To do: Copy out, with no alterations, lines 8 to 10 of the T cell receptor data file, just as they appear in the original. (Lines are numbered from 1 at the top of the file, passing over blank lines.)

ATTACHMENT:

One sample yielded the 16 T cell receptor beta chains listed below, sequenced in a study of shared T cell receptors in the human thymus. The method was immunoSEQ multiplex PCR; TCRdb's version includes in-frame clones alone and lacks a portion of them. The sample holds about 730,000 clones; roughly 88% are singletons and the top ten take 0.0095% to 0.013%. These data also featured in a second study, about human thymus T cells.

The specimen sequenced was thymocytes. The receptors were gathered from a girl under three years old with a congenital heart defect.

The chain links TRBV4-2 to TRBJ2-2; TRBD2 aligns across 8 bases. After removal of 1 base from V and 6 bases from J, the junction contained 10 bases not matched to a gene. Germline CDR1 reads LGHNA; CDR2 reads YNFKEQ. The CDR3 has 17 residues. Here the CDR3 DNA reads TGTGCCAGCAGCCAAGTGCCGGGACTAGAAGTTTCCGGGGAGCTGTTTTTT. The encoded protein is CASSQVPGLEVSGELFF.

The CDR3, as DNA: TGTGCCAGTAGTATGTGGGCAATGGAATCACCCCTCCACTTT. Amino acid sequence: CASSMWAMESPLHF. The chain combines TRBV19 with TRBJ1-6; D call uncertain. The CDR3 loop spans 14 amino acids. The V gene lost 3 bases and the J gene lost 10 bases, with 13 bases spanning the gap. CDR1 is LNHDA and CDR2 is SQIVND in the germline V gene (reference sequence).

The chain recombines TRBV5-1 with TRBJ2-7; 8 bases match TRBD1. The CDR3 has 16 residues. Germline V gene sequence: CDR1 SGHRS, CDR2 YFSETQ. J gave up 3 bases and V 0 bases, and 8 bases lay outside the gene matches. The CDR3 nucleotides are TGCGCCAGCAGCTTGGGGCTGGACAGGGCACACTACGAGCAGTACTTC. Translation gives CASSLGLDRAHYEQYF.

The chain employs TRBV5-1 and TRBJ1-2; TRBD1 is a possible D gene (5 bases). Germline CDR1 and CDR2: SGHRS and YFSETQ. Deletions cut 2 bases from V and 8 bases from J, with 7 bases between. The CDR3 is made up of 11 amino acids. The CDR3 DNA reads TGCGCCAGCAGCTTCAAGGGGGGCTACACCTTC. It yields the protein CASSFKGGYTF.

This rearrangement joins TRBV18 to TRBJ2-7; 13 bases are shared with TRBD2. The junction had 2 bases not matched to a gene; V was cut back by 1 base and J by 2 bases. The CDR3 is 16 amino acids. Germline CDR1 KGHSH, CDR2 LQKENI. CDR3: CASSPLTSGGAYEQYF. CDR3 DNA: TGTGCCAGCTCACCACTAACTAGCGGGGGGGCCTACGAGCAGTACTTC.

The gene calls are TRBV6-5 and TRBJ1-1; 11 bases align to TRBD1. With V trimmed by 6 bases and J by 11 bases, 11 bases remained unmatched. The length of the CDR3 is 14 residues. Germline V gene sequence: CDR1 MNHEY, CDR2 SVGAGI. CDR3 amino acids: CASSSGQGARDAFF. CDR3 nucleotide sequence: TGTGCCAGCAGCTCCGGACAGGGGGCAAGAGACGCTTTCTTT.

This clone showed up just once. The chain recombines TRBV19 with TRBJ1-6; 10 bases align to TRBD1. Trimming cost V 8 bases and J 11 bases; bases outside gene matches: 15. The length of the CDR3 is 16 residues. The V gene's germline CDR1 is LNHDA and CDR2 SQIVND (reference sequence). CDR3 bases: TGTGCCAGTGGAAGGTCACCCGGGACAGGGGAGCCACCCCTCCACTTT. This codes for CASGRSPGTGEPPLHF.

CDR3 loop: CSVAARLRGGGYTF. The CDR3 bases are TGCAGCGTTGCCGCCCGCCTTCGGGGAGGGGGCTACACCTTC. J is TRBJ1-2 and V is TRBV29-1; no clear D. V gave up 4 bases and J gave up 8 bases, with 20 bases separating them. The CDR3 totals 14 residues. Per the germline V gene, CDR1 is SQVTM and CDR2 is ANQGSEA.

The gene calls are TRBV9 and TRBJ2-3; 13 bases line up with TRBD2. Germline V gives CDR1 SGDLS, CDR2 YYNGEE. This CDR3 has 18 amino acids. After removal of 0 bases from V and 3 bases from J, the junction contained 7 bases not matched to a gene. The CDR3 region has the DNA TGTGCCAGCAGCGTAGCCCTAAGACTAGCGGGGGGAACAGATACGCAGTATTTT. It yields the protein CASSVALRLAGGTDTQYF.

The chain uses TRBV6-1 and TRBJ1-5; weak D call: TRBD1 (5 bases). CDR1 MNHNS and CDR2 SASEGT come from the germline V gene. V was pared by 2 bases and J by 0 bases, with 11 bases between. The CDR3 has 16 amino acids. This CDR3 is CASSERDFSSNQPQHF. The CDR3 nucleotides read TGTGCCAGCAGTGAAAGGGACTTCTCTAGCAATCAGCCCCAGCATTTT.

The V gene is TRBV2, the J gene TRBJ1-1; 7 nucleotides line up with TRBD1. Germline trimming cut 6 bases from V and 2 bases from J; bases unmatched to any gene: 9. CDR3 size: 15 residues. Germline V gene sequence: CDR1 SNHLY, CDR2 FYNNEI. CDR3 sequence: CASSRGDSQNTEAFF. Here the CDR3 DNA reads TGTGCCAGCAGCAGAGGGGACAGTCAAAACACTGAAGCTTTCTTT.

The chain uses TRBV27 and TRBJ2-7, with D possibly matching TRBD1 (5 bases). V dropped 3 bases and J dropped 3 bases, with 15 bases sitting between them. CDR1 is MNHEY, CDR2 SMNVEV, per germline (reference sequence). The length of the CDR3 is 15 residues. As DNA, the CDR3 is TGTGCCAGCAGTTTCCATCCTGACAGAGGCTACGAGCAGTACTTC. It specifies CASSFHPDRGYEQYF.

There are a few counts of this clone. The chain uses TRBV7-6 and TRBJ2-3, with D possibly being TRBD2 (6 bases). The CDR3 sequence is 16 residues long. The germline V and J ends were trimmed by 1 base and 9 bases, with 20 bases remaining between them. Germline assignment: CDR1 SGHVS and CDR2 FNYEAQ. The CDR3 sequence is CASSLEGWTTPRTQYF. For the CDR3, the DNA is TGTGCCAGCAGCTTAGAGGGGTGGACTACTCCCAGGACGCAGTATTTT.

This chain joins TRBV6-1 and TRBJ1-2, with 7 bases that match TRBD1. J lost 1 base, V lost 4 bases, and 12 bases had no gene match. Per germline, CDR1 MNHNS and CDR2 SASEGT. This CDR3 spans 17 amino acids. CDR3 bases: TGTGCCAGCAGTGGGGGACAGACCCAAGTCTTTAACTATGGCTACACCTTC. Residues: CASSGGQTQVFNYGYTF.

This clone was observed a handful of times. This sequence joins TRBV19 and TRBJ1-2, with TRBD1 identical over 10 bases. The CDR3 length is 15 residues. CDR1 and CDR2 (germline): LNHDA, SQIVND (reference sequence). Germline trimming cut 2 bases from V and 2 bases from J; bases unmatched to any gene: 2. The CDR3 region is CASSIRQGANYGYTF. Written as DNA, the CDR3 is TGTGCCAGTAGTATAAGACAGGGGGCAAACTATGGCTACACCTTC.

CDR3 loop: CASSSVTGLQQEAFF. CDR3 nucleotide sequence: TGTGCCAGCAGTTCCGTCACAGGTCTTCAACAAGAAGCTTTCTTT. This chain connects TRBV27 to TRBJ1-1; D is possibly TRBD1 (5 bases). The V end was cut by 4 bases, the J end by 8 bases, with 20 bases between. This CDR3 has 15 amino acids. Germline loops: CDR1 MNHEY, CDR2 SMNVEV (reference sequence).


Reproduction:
The gene calls are TRBV6-5 and TRBJ1-1; 11 bases align to TRBD1. With V trimmed by 6 bases and J by 11 bases, 11 bases remained unmatched. The length of the CDR3 is 14 residues. Germline V gene sequence: CDR1 MNHEY, CDR2 SVGAGI. CDR3 amino acids: CASSSGQGARDAFF. CDR3 nucleotide sequence: TGTGCCAGCAGCTCCGGACAGGGGGCAAGAGACGCTTTCTTT.

This clone showed up just once. The chain recombines TRBV19 with TRBJ1-6; 10 bases align to TRBD1. Trimming cost V 8 bases and J 11 bases; bases outside gene matches: 15. The length of the CDR3 is 16 residues. The V gene's germline CDR1 is LNHDA and CDR2 SQIVND (reference sequence). CDR3 bases: TGTGCCAGTGGAAGGTCACCCGGGACAGGGGAGCCACCCCTCCACTTT. This codes for CASGRSPGTGEPPLHF.

CDR3 loop: CSVAARLRGGGYTF. The CDR3 bases are TGCAGCGTTGCCGCCCGCCTTCGGGGAGGGGGCTACACCTTC. J is TRBJ1-2 and V is TRBV29-1; no clear D. V gave up 4 bases and J gave up 8 bases, with 20 bases separating them. The CDR3 totals 14 residues. Per the germline V gene, CDR1 is SQVTM and CDR2 is ANQGSEA.